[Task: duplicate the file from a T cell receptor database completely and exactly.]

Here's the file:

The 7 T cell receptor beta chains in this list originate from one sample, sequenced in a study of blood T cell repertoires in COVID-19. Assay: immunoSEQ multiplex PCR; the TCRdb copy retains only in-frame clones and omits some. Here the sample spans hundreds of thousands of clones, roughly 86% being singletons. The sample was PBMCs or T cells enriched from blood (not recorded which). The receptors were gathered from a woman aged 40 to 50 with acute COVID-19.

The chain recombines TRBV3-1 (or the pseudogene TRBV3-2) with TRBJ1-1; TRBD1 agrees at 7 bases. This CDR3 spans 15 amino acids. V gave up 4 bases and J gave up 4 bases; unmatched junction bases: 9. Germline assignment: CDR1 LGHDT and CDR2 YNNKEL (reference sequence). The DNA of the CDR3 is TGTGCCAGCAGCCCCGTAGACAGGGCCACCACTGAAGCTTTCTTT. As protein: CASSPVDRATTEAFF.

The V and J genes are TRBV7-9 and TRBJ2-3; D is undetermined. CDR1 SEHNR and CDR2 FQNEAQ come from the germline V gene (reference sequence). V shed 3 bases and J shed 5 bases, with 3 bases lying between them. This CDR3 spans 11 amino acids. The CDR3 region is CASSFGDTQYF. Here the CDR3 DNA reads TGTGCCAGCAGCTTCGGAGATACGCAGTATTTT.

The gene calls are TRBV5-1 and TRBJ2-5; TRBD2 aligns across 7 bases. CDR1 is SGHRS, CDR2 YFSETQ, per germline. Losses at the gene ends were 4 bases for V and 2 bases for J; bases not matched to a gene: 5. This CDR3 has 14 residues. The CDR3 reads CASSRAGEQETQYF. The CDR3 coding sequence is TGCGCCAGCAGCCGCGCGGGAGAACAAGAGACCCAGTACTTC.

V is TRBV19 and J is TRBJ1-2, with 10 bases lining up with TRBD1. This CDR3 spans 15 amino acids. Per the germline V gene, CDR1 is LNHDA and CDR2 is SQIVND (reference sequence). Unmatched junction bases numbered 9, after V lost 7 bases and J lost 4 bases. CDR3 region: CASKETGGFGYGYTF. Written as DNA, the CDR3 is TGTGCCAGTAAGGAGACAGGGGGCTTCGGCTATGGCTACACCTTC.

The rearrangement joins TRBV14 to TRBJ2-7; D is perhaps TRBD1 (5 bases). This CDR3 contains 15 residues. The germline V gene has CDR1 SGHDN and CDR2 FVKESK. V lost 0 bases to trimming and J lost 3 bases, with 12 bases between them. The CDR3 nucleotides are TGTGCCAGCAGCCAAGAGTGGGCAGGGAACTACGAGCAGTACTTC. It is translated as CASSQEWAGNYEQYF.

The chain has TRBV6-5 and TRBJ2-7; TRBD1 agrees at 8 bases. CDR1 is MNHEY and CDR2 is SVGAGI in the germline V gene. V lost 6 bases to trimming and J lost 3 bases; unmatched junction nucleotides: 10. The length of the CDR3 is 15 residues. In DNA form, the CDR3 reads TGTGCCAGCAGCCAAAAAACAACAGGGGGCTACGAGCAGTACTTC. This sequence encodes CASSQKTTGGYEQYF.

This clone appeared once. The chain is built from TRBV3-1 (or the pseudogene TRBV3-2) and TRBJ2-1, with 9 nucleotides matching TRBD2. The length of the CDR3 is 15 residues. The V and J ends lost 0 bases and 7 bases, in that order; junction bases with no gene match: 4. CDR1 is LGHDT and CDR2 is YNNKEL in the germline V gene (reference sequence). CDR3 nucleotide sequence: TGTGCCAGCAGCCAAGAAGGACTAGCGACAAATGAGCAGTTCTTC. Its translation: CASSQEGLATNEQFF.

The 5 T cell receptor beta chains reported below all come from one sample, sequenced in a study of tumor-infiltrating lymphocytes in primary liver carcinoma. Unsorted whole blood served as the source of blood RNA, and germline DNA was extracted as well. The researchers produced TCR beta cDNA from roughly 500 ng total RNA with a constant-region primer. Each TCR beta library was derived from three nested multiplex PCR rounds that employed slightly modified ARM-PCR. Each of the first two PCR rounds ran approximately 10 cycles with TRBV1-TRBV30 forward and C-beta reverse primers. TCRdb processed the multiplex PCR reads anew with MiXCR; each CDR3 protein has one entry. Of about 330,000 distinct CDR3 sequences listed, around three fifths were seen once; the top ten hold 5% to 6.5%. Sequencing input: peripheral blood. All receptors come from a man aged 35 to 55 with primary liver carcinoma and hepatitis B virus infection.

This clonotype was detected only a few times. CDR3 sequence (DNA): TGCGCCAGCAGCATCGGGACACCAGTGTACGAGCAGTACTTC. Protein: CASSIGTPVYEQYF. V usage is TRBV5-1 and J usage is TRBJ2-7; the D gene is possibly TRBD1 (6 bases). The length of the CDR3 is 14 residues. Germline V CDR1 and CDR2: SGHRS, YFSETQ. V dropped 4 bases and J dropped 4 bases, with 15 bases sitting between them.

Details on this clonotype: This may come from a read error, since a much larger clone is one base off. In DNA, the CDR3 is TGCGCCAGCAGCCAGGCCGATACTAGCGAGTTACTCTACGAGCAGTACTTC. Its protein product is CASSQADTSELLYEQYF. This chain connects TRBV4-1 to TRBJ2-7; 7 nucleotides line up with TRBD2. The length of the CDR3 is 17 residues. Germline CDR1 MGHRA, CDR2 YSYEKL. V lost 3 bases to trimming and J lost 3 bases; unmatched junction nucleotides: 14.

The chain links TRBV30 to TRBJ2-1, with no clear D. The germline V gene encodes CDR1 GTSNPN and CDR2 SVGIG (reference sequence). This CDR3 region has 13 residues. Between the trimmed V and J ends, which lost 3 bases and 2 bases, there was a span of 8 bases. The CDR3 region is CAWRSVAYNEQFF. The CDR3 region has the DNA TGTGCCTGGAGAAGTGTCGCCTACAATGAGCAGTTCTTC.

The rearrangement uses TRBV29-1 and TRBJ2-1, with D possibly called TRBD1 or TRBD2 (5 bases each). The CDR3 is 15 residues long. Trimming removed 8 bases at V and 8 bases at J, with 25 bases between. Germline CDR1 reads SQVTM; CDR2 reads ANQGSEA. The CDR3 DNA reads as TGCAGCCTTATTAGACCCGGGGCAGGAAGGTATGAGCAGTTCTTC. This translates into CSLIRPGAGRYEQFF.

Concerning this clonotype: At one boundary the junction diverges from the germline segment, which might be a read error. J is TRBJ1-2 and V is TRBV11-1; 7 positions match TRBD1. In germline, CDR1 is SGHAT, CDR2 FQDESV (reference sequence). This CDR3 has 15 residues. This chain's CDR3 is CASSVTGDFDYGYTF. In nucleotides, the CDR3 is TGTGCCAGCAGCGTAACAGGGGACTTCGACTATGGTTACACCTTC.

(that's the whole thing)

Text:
The 7 T cell receptor beta chains in this list originate from one sample, sequenced in a study of blood T cell repertoires in COVID-19. Assay: immunoSEQ multiplex PCR; the TCRdb copy retains only in-frame clones and omits some. Here the sample spans hundreds of thousands of clones, roughly 86% being singletons. The sample was PBMCs or T cells enriched from blood (not recorded which). The receptors were gathered from a woman aged 40 to 50 with acute COVID-19.

The chain recombines TRBV3-1 (or the pseudogene TRBV3-2) with TRBJ1-1; TRBD1 agrees at 7 bases. This CDR3 spans 15 amino acids. V gave up 4 bases and J gave up 4 bases; unmatched junction bases: 9. Germline assignment: CDR1 LGHDT and CDR2 YNNKEL (reference sequence). The DNA of the CDR3 is TGTGCCAGCAGCCCCGTAGACAGGGCCACCACTGAAGCTTTCTTT. As protein: CASSPVDRATTEAFF.

The V and J genes are TRBV7-9 and TRBJ2-3; D is undetermined. CDR1 SEHNR and CDR2 FQNEAQ come from the germline V gene (reference sequence). V shed 3 bases and J shed 5 bases, with 3 bases lying between them. This CDR3 spans 11 amino acids. The CDR3 region is CASSFGDTQYF. Here the CDR3 DNA reads TGTGCCAGCAGCTTCGGAGATACGCAGTATTTT.

The gene calls are TRBV5-1 and TRBJ2-5; TRBD2 aligns across 7 bases. CDR1 is SGHRS, CDR2 YFSETQ, per germline. Losses at the gene ends were 4 bases for V and 2 bases for J; bases not matched to a gene: 5. This CDR3 has 14 residues. The CDR3 reads CASSRAGEQETQYF. The CDR3 coding sequence is TGCGCCAGCAGCCGCGCGGGAGAACAAGAGACCCAGTACTTC.

V is TRBV19 and J is TRBJ1-2, with 10 bases lining up with TRBD1. This CDR3 spans 15 amino acids. Per the germline V gene, CDR1 is LNHDA and CDR2 is SQIVND (reference sequence). Unmatched junction bases numbered 9, after V lost 7 bases and J lost 4 bases. CDR3 region: CASKETGGFGYGYTF. Written as DNA, the CDR3 is TGTGCCAGTAAGGAGACAGGGGGCTTCGGCTATGGCTACACCTTC.

The rearrangement joins TRBV14 to TRBJ2-7; D is perhaps TRBD1 (5 bases). This CDR3 contains 15 residues. The germline V gene has CDR1 SGHDN and CDR2 FVKESK. V lost 0 bases to trimming and J lost 3 bases, with 12 bases between them. The CDR3 nucleotides are TGTGCCAGCAGCCAAGAGTGGGCAGGGAACTACGAGCAGTACTTC. It is translated as CASSQEWAGNYEQYF.

The chain has TRBV6-5 and TRBJ2-7; TRBD1 agrees at 8 bases. CDR1 is MNHEY and CDR2 is SVGAGI in the germline V gene. V lost 6 bases to trimming and J lost 3 bases; unmatched junction nucleotides: 10. The length of the CDR3 is 15 residues. In DNA form, the CDR3 reads TGTGCCAGCAGCCAAAAAACAACAGGGGGCTACGAGCAGTACTTC. This sequence encodes CASSQKTTGGYEQYF.

This clone appeared once. The chain is built from TRBV3-1 (or the pseudogene TRBV3-2) and TRBJ2-1, with 9 nucleotides matching TRBD2. The length of the CDR3 is 15 residues. The V and J ends lost 0 bases and 7 bases, in that order; junction bases with no gene match: 4. CDR1 is LGHDT and CDR2 is YNNKEL in the germline V gene (reference sequence). CDR3 nucleotide sequence: TGTGCCAGCAGCCAAGAAGGACTAGCGACAAATGAGCAGTTCTTC. Its translation: CASSQEGLATNEQFF.

The 5 T cell receptor beta chains reported below all come from one sample, sequenced in a study of tumor-infiltrating lymphocytes in primary liver carcinoma. Unsorted whole blood served as the source of blood RNA, and germline DNA was extracted as well. The researchers produced TCR beta cDNA from roughly 500 ng total RNA with a constant-region primer. Each TCR beta library was derived from three nested multiplex PCR rounds that employed slightly modified ARM-PCR. Each of the first two PCR rounds ran approximately 10 cycles with TRBV1-TRBV30 forward and C-beta reverse primers. TCRdb processed the multiplex PCR reads anew with MiXCR; each CDR3 protein has one entry. Of about 330,000 distinct CDR3 sequences listed, around three fifths were seen once; the top ten hold 5% to 6.5%. Sequencing input: peripheral blood. All receptors come from a man aged 35 to 55 with primary liver carcinoma and hepatitis B virus infection.

This clonotype was detected only a few times. CDR3 sequence (DNA): TGCGCCAGCAGCATCGGGACACCAGTGTACGAGCAGTACTTC. Protein: CASSIGTPVYEQYF. V usage is TRBV5-1 and J usage is TRBJ2-7; the D gene is possibly TRBD1 (6 bases). The length of the CDR3 is 14 residues. Germline V CDR1 and CDR2: SGHRS, YFSETQ. V dropped 4 bases and J dropped 4 bases, with 15 bases sitting between them.

Details on this clonotype: This may come from a read error, since a much larger clone is one base off. In DNA, the CDR3 is TGCGCCAGCAGCCAGGCCGATACTAGCGAGTTACTCTACGAGCAGTACTTC. Its protein product is CASSQADTSELLYEQYF. This chain connects TRBV4-1 to TRBJ2-7; 7 nucleotides line up with TRBD2. The length of the CDR3 is 17 residues. Germline CDR1 MGHRA, CDR2 YSYEKL. V lost 3 bases to trimming and J lost 3 bases; unmatched junction nucleotides: 14.

The chain links TRBV30 to TRBJ2-1, with no clear D. The germline V gene encodes CDR1 GTSNPN and CDR2 SVGIG (reference sequence). This CDR3 region has 13 residues. Between the trimmed V and J ends, which lost 3 bases and 2 bases, there was a span of 8 bases. The CDR3 region is CAWRSVAYNEQFF. The CDR3 region has the DNA TGTGCCTGGAGAAGTGTCGCCTACAATGAGCAGTTCTTC.

The rearrangement uses TRBV29-1 and TRBJ2-1, with D possibly called TRBD1 or TRBD2 (5 bases each). The CDR3 is 15 residues long. Trimming removed 8 bases at V and 8 bases at J, with 25 bases between. Germline CDR1 reads SQVTM; CDR2 reads ANQGSEA. The CDR3 DNA reads as TGCAGCCTTATTAGACCCGGGGCAGGAAGGTATGAGCAGTTCTTC. This translates into CSLIRPGAGRYEQFF.

Concerning this clonotype: At one boundary the junction diverges from the germline segment, which might be a read error. J is TRBJ1-2 and V is TRBV11-1; 7 positions match TRBD1. In germline, CDR1 is SGHAT, CDR2 FQDESV (reference sequence). This CDR3 has 15 residues. This chain's CDR3 is CASSVTGDFDYGYTF. In nucleotides, the CDR3 is TGTGCCAGCAGCGTAACAGGGGACTTCGACTATGGTTACACCTTC.